Dear Daughter by Elizabeth Little (3 out of 5)

•August 28, 2014 • Leave a Comment

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I thought I had this summer’s “Gone Girl” in my hands, if the reviews on that book cover were any indication. Until halfway through it, I still believed. Then I stopped believing. There were a number of occurrences in the book that defied logic, and I quickly figured out who I thought did it. Unfortunately, as is true in real life, I was right, and we all know that’s never good. I really did enjoy this book, but the eventual set of circumstances that turned me off the book, and then the big reveal, really sucker punched it for me. I felt cheated.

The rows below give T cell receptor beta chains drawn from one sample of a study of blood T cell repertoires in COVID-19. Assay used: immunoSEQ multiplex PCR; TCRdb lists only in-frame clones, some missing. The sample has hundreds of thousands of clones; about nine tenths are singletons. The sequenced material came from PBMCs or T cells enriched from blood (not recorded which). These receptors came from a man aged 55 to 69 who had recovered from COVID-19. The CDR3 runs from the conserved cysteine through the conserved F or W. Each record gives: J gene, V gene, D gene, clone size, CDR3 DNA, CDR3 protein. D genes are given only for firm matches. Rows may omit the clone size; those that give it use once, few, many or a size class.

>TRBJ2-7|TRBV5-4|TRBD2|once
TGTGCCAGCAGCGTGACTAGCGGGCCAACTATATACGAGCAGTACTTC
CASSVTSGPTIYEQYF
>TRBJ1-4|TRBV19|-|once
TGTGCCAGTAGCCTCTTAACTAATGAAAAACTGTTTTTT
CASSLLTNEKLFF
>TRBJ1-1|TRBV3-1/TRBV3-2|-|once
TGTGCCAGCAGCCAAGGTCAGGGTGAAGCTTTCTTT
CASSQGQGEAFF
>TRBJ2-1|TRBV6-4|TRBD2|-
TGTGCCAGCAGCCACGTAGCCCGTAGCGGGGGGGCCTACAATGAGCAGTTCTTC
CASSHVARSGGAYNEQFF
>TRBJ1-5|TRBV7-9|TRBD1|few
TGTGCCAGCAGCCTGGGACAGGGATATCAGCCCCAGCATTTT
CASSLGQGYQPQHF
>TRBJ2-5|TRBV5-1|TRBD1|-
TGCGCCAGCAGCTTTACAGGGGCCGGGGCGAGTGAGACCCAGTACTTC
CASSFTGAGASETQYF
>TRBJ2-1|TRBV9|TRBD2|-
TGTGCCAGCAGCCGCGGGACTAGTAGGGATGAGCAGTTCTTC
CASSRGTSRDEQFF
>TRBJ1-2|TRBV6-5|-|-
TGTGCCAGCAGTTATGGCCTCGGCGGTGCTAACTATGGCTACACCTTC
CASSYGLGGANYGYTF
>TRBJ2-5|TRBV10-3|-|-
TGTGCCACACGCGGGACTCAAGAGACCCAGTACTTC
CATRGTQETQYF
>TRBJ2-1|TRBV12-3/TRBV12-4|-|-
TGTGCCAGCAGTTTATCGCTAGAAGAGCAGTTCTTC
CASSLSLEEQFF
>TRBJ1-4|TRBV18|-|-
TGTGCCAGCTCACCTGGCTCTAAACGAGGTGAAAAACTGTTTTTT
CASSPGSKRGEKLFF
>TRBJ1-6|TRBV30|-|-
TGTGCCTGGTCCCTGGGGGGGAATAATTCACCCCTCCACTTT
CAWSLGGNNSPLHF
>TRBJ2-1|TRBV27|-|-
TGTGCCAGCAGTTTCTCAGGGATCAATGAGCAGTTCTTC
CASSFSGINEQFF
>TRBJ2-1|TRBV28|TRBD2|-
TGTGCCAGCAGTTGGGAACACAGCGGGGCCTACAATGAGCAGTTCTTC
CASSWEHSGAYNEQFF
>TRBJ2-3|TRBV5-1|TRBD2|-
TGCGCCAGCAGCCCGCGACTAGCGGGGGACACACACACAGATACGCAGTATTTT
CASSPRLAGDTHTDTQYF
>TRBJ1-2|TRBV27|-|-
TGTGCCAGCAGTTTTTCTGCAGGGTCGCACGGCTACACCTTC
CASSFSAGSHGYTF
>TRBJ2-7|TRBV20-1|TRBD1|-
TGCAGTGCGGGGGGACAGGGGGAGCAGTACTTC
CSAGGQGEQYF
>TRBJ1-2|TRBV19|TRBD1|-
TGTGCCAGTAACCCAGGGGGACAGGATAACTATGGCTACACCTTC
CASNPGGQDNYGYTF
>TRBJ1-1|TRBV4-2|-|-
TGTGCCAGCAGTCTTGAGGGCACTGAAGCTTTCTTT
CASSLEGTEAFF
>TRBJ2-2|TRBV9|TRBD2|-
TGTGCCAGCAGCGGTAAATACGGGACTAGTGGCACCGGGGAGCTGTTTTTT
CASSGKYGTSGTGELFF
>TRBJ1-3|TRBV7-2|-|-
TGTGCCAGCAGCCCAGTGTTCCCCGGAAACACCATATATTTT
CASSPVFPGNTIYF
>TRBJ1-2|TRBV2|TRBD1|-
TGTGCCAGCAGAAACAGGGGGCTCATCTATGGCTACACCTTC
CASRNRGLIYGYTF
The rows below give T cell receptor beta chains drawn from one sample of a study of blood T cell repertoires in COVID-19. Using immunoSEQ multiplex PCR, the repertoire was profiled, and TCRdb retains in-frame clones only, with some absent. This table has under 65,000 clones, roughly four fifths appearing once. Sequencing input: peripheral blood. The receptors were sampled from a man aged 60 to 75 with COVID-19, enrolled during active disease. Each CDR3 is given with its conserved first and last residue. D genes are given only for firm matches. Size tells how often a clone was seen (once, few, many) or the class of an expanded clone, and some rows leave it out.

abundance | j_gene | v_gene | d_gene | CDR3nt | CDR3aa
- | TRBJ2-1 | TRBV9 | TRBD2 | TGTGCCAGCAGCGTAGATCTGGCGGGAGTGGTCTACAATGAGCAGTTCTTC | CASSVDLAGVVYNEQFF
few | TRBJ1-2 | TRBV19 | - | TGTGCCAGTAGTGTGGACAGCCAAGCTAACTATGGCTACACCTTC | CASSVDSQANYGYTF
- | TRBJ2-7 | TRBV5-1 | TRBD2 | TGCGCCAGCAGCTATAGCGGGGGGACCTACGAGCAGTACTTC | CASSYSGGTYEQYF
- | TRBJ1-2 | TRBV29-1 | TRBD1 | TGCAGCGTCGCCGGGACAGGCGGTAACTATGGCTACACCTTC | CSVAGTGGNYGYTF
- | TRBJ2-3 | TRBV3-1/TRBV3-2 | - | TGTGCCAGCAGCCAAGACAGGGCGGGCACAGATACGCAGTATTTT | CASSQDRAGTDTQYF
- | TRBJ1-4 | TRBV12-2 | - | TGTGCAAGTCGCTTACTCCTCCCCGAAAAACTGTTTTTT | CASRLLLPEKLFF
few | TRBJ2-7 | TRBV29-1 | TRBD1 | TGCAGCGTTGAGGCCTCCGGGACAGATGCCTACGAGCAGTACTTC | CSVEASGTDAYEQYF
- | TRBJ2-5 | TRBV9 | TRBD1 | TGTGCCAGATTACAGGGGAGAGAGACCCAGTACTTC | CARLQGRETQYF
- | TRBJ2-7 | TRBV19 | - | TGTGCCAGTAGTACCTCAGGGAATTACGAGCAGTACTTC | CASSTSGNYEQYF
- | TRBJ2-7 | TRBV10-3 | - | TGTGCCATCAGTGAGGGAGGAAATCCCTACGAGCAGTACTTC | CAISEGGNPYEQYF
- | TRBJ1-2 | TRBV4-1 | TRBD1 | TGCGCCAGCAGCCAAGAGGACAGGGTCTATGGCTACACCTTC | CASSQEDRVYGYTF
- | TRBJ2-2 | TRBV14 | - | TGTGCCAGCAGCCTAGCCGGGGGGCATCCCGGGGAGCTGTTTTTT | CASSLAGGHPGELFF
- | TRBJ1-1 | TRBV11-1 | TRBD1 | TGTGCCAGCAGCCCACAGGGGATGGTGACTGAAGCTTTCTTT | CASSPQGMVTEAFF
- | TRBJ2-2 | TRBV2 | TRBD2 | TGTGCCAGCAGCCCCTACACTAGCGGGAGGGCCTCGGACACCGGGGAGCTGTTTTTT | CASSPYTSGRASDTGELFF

Let me tell you that Janie Jenkins (great name, by the name) is one of my favorite female characters in a long, long time. What a smartass. And a funny one, to boot. You don’t get those often in suspense thrillers or regular fiction either. She really made the book awesome in so many ways. At the start of the book, Janie has just been released after an investigation into the police department that was in charge of putting her away reveals evidence tampering (basically, she gets out on a technicality). What did Janie do that she had served ten years? Murdered her famous socialite mother Marion Elsinger. You aren’t quite sure what to believe, because there are parts where Janie speaks of her mother with such dislike, that the reader has to wonder if she did indeed do the deed. Then there are parts where you see she’s trying to retrace her mother’s secretive past to get to the bottom of who may have done it. I asked myself at least five different times if she did do it. Janie’s let out, but she’s never safe. Reading about how the press in the book, not to mention “fans of the case” (ala Nancy Grace, that overzealous weirdo crime fanatic) on her after her release, reminded me a lot of what I’ve read Casey Anthony’s gone through since she skated out on something she obviously did. I wonder if that was the author’s intention. If so, well done. Janie kind of reminded me of what I thought Casey Anthony was like, as a normal person, before the insanity set in. Anyway, Janie flees, with the long-distance help of her lawyer Noah, to a secretive, trapped in a time warp, South Dakota town, where she believes she is safe. She’s also uncovered a ton of her family’s secrets, and met a good portion of the family. Some of those mysteries lie at the feet of Janie’s father, a man her mother never identified, and all that Janie has figured out from her mom’s coded diary is that the man’s name with a “J”. Of course, the men in this town have a plethora of “J” names, so Janie has to painstakingly dig through the past and figure it out. Getting the answers is the only way she’ll figure out what happened and who killed her mom. She’s also battling time, because the journalist Trace is out on a witch hunt for her, determined to deliver “justice” for her dead mother. Trace, may I add, also bears resemblance to Nancy Grace, with a different gender code. Does Janie figure it out? Does Trace get his hands on her? Will the journalist researching the town, with whom she strikes up an uneasy friendship based on investigating the shadiness of the town, help her figure it out in time? What happened? So many questions, and when the answers are delivered, well, not what you thought. Even the reasons for killing the mother- well, just seemed flimsy to me. But again, in the words of the infamous Gordon Gecko, greed is good.